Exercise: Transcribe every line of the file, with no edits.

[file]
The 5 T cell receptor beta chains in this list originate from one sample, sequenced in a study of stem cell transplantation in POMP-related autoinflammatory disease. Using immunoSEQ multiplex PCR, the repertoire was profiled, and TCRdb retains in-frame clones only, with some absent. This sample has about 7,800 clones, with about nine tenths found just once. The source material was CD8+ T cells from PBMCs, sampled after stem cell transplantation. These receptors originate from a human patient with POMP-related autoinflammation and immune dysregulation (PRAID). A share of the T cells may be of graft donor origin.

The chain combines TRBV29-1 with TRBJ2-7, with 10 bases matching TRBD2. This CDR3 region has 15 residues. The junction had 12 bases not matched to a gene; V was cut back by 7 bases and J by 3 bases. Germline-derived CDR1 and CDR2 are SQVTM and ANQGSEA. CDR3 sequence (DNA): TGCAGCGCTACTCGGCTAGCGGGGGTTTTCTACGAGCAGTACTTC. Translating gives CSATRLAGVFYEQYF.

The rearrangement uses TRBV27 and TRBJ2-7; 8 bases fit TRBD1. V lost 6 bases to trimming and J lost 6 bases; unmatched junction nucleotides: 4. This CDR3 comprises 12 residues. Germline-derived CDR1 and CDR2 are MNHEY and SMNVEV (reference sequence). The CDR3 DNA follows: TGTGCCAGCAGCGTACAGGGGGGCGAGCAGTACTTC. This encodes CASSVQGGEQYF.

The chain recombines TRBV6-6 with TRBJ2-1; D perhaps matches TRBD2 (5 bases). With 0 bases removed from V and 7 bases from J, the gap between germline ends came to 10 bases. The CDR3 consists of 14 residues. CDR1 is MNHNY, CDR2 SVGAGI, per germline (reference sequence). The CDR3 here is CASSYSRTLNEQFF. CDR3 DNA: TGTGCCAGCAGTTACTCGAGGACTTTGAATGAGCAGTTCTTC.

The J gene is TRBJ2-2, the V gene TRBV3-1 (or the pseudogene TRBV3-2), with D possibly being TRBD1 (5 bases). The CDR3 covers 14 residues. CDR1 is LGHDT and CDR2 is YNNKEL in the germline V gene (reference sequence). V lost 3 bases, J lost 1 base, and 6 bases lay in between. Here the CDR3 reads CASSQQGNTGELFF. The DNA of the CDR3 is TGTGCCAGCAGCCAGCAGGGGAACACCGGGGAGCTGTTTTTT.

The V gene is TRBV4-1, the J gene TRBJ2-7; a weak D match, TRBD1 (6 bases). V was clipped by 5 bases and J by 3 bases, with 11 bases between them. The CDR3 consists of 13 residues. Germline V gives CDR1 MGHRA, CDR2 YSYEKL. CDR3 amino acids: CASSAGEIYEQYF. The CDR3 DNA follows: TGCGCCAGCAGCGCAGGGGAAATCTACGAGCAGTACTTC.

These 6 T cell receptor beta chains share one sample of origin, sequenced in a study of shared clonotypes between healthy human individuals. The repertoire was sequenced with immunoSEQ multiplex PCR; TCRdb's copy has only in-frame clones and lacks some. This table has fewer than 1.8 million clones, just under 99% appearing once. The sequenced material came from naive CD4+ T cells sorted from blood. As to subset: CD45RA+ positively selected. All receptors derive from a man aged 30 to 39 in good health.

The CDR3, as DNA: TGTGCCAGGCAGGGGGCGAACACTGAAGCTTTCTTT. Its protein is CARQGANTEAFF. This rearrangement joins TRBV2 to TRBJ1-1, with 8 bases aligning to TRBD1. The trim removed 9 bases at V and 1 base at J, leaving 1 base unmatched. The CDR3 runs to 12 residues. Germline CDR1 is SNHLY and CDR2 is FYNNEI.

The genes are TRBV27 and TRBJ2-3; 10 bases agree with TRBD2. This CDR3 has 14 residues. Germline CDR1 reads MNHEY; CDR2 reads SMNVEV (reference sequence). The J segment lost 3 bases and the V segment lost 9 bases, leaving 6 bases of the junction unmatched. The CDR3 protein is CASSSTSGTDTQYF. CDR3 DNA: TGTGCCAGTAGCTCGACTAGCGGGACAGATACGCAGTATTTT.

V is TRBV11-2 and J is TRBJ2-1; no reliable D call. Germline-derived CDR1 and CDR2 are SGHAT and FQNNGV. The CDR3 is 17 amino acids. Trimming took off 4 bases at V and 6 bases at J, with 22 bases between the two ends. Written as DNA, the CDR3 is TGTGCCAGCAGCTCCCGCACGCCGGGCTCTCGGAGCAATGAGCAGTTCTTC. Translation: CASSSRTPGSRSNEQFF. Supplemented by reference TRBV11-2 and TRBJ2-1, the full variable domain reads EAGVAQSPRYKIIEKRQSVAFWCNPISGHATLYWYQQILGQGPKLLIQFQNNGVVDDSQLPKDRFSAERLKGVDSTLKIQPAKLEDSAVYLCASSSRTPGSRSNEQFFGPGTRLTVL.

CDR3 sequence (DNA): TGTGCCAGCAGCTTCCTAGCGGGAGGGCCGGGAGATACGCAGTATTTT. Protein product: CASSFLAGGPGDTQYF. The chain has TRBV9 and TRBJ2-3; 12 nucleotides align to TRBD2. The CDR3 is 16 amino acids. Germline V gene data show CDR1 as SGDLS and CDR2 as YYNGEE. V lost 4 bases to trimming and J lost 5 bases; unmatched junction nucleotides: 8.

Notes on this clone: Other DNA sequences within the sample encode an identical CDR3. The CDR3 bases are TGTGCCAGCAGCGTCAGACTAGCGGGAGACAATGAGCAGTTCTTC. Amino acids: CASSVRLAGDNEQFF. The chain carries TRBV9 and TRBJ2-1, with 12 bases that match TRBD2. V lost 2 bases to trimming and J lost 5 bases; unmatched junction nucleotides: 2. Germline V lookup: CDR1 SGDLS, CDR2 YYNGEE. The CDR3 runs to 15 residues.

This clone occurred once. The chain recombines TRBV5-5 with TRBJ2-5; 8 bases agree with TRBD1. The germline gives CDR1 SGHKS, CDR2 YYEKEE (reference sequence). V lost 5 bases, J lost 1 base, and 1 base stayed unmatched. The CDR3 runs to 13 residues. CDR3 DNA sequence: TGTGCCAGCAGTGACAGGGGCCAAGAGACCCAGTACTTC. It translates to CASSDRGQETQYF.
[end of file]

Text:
The 5 T cell receptor beta chains in this list originate from one sample, sequenced in a study of stem cell transplantation in POMP-related autoinflammatory disease. Using immunoSEQ multiplex PCR, the repertoire was profiled, and TCRdb retains in-frame clones only, with some absent. This sample has about 7,800 clones, with about nine tenths found just once. The source material was CD8+ T cells from PBMCs, sampled after stem cell transplantation. These receptors originate from a human patient with POMP-related autoinflammation and immune dysregulation (PRAID). A share of the T cells may be of graft donor origin.

The chain combines TRBV29-1 with TRBJ2-7, with 10 bases matching TRBD2. This CDR3 region has 15 residues. The junction had 12 bases not matched to a gene; V was cut back by 7 bases and J by 3 bases. Germline-derived CDR1 and CDR2 are SQVTM and ANQGSEA. CDR3 sequence (DNA): TGCAGCGCTACTCGGCTAGCGGGGGTTTTCTACGAGCAGTACTTC. Translating gives CSATRLAGVFYEQYF.

The rearrangement uses TRBV27 and TRBJ2-7; 8 bases fit TRBD1. V lost 6 bases to trimming and J lost 6 bases; unmatched junction nucleotides: 4. This CDR3 comprises 12 residues. Germline-derived CDR1 and CDR2 are MNHEY and SMNVEV (reference sequence). The CDR3 DNA follows: TGTGCCAGCAGCGTACAGGGGGGCGAGCAGTACTTC. This encodes CASSVQGGEQYF.

The chain recombines TRBV6-6 with TRBJ2-1; D perhaps matches TRBD2 (5 bases). With 0 bases removed from V and 7 bases from J, the gap between germline ends came to 10 bases. The CDR3 consists of 14 residues. CDR1 is MNHNY, CDR2 SVGAGI, per germline (reference sequence). The CDR3 here is CASSYSRTLNEQFF. CDR3 DNA: TGTGCCAGCAGTTACTCGAGGACTTTGAATGAGCAGTTCTTC.

The J gene is TRBJ2-2, the V gene TRBV3-1 (or the pseudogene TRBV3-2), with D possibly being TRBD1 (5 bases). The CDR3 covers 14 residues. CDR1 is LGHDT and CDR2 is YNNKEL in the germline V gene (reference sequence). V lost 3 bases, J lost 1 base, and 6 bases lay in between. Here the CDR3 reads CASSQQGNTGELFF. The DNA of the CDR3 is TGTGCCAGCAGCCAGCAGGGGAACACCGGGGAGCTGTTTTTT.

The V gene is TRBV4-1, the J gene TRBJ2-7; a weak D match, TRBD1 (6 bases). V was clipped by 5 bases and J by 3 bases, with 11 bases between them. The CDR3 consists of 13 residues. Germline V gives CDR1 MGHRA, CDR2 YSYEKL. CDR3 amino acids: CASSAGEIYEQYF. The CDR3 DNA follows: TGCGCCAGCAGCGCAGGGGAAATCTACGAGCAGTACTTC.

These 6 T cell receptor beta chains share one sample of origin, sequenced in a study of shared clonotypes between healthy human individuals. The repertoire was sequenced with immunoSEQ multiplex PCR; TCRdb's copy has only in-frame clones and lacks some. This table has fewer than 1.8 million clones, just under 99% appearing once. The sequenced material came from naive CD4+ T cells sorted from blood. As to subset: CD45RA+ positively selected. All receptors derive from a man aged 30 to 39 in good health.

The CDR3, as DNA: TGTGCCAGGCAGGGGGCGAACACTGAAGCTTTCTTT. Its protein is CARQGANTEAFF. This rearrangement joins TRBV2 to TRBJ1-1, with 8 bases aligning to TRBD1. The trim removed 9 bases at V and 1 base at J, leaving 1 base unmatched. The CDR3 runs to 12 residues. Germline CDR1 is SNHLY and CDR2 is FYNNEI.

The genes are TRBV27 and TRBJ2-3; 10 bases agree with TRBD2. This CDR3 has 14 residues. Germline CDR1 reads MNHEY; CDR2 reads SMNVEV (reference sequence). The J segment lost 3 bases and the V segment lost 9 bases, leaving 6 bases of the junction unmatched. The CDR3 protein is CASSSTSGTDTQYF. CDR3 DNA: TGTGCCAGTAGCTCGACTAGCGGGACAGATACGCAGTATTTT.

V is TRBV11-2 and J is TRBJ2-1; no reliable D call. Germline-derived CDR1 and CDR2 are SGHAT and FQNNGV. The CDR3 is 17 amino acids. Trimming took off 4 bases at V and 6 bases at J, with 22 bases between the two ends. Written as DNA, the CDR3 is TGTGCCAGCAGCTCCCGCACGCCGGGCTCTCGGAGCAATGAGCAGTTCTTC. Translation: CASSSRTPGSRSNEQFF. Supplemented by reference TRBV11-2 and TRBJ2-1, the full variable domain reads EAGVAQSPRYKIIEKRQSVAFWCNPISGHATLYWYQQILGQGPKLLIQFQNNGVVDDSQLPKDRFSAERLKGVDSTLKIQPAKLEDSAVYLCASSSRTPGSRSNEQFFGPGTRLTVL.

CDR3 sequence (DNA): TGTGCCAGCAGCTTCCTAGCGGGAGGGCCGGGAGATACGCAGTATTTT. Protein product: CASSFLAGGPGDTQYF. The chain has TRBV9 and TRBJ2-3; 12 nucleotides align to TRBD2. The CDR3 is 16 amino acids. Germline V gene data show CDR1 as SGDLS and CDR2 as YYNGEE. V lost 4 bases to trimming and J lost 5 bases; unmatched junction nucleotides: 8.

Notes on this clone: Other DNA sequences within the sample encode an identical CDR3. The CDR3 bases are TGTGCCAGCAGCGTCAGACTAGCGGGAGACAATGAGCAGTTCTTC. Amino acids: CASSVRLAGDNEQFF. The chain carries TRBV9 and TRBJ2-1, with 12 bases that match TRBD2. V lost 2 bases to trimming and J lost 5 bases; unmatched junction nucleotides: 2. Germline V lookup: CDR1 SGDLS, CDR2 YYNGEE. The CDR3 runs to 15 residues.

This clone occurred once. The chain recombines TRBV5-5 with TRBJ2-5; 8 bases agree with TRBD1. The germline gives CDR1 SGHKS, CDR2 YYEKEE (reference sequence). V lost 5 bases, J lost 1 base, and 1 base stayed unmatched. The CDR3 runs to 13 residues. CDR3 DNA sequence: TGTGCCAGCAGTGACAGGGGCCAAGAGACCCAGTACTTC. It translates to CASSDRGQETQYF.